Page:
I am reading Faces in the Clouds: A New Theory of Religion by Stewart Guthrie.  His thesis is that humans anthropomorphize a great deal; we do it automatically, mostly incidentally, sometimes though quite intentionally and metaphorically.  We anthropomorphize in pursuit of meaning and Guthrie presents a great deal of evidence from philosophy, psychology, religious theory, perception and the arts to support his thesis, and he takes the further step to assert that this proclivity lies behind the religious impulse.  We see human agency, feelings, vitality, intentionality in all sorts of things, sometimes literally and sometimes metaphorically and many times religiously.  Humans ancient and modern interfacing with nature, and reality in general, imbue features that we encounter with our own sense of vitality, life, emotions, etc. and that, asserts Guthrie, has given rise to our finding a spiritual reality behind or inherent within natural events and objects, e.g., we see faces in clouds.

As I read his explication of anthropomorphism, I kept thinking of mirroring.  What we mirror, to some large extent, is also what we project when we anthropomorphize.  To be clear, this is not the same anthropomorphism that scientists guard against, i.e., attributing human motives etc. to other animals, though Guthrie and others would say that science is also an effort to understand the world through and on our own terms, but a more basic psychological process, one more akin to the metaphorical basis of our intellectual constructs as described by Lakoff and Johnson in Metaphors We Live By (see post 12/26/17 among others—I just realized that I have never focused on this important book in a post.  In short they argue that metaphorical thinking is the basis for most, if not all, of our intellectual constructs and the language for discussing them).  Not so clearly, I think de Waals’ anthropodenial (see post 10/26/17) might apply to those who would deny Guthrie’s thesis.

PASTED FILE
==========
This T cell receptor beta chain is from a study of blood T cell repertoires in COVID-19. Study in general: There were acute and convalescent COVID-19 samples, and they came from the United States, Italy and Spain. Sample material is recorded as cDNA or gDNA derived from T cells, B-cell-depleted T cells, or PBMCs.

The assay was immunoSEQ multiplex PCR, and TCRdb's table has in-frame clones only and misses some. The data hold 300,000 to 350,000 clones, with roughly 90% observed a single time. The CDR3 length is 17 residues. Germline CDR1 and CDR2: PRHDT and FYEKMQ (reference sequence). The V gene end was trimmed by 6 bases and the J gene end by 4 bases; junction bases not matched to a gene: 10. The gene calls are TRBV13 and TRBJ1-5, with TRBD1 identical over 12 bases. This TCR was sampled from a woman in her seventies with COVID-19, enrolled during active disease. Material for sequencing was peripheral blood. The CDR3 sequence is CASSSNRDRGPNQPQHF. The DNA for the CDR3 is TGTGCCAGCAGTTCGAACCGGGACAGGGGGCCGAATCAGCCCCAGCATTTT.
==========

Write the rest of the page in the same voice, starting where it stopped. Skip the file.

We naturally think of mirroring as a reflective process, but the power and fecundity of our symbolic capabilities could also make mirroring a projective process.  This seems to be what Guthrie is exploring. Indeed, the confirmation bias articulated by Tversky and Kahneman and seen so prevalently in our political culture would also seem related to this.  That does not make it bad or good; it does mean that we should be mindful of our mind’s limits and not mistake our own projections for god or any other sort of primal truth or privileged reality within, and with that I will travel on.

Return to the MEMBRAIN

I have not posted much about the MEMBRAIN since 2017 (see post 11/24/17, also 8/27/14 & 4/7/14), but I have been thinking about it and recent readings have fed that line of thought.  In brief, the MEMBRAIN comprises those parts of our brain and soma that establishes the mind within and the world without as it connects us socially and mentally (in this empathy is both basic and powerful) to our conspecifics (and other animals and other worldly features, more on that later).  It is a rather grand development along our evolutionary path.  Remember life on Earth appeared some 3.7 billion years ago when chemical metabolism established a membrane protecting the self-organizing and self-replicating processes within and controlling interaction with the environment, i.e., Varela’s autopoietic form (see post 8/22/18).  This resulted in the basic soma, i.e., the body each life form develops for its span.  Somas evolved to become more complex until brains appeared to promote the somatic vitality given the more complex needs and gain increasingly powerful ways of exploiting environmental opportunities.  Somas and their brains then evolved in various ways until sexual reproduction initiated new phases of genetic streaming and of conspecific relations, say around 1.2 billion years ago.